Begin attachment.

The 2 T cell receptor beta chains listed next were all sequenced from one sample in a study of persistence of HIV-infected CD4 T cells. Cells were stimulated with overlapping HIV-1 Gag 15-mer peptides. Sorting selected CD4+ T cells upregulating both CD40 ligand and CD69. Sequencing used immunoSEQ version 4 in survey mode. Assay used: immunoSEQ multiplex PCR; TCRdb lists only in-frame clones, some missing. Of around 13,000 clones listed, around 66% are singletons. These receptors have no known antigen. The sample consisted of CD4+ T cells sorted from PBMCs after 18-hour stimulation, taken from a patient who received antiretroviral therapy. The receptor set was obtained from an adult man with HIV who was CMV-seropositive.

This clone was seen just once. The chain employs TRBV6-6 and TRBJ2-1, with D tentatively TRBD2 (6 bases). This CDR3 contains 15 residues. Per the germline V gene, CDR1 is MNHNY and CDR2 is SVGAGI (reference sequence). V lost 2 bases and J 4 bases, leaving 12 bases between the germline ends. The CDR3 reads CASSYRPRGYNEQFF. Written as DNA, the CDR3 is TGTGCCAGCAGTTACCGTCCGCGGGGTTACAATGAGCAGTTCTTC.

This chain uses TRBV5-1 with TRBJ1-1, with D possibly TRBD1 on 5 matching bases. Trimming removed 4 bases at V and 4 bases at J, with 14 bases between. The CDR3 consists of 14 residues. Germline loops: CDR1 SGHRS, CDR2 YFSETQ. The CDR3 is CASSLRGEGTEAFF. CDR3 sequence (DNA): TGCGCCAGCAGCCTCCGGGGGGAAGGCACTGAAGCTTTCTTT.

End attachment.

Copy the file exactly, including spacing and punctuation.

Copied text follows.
The 2 T cell receptor beta chains listed next were all sequenced from one sample in a study of persistence of HIV-infected CD4 T cells. Cells were stimulated with overlapping HIV-1 Gag 15-mer peptides. Sorting selected CD4+ T cells upregulating both CD40 ligand and CD69. Sequencing used immunoSEQ version 4 in survey mode. Assay used: immunoSEQ multiplex PCR; TCRdb lists only in-frame clones, some missing. Of around 13,000 clones listed, around 66% are singletons. These receptors have no known antigen. The sample consisted of CD4+ T cells sorted from PBMCs after 18-hour stimulation, taken from a patient who received antiretroviral therapy. The receptor set was obtained from an adult man with HIV who was CMV-seropositive.

This clone was seen just once. The chain employs TRBV6-6 and TRBJ2-1, with D tentatively TRBD2 (6 bases). This CDR3 contains 15 residues. Per the germline V gene, CDR1 is MNHNY and CDR2 is SVGAGI (reference sequence). V lost 2 bases and J 4 bases, leaving 12 bases between the germline ends. The CDR3 reads CASSYRPRGYNEQFF. Written as DNA, the CDR3 is TGTGCCAGCAGTTACCGTCCGCGGGGTTACAATGAGCAGTTCTTC.

This chain uses TRBV5-1 with TRBJ1-1, with D possibly TRBD1 on 5 matching bases. Trimming removed 4 bases at V and 4 bases at J, with 14 bases between. The CDR3 consists of 14 residues. Germline loops: CDR1 SGHRS, CDR2 YFSETQ. The CDR3 is CASSLRGEGTEAFF. CDR3 sequence (DNA): TGCGCCAGCAGCCTCCGGGGGGAAGGCACTGAAGCTTTCTTT.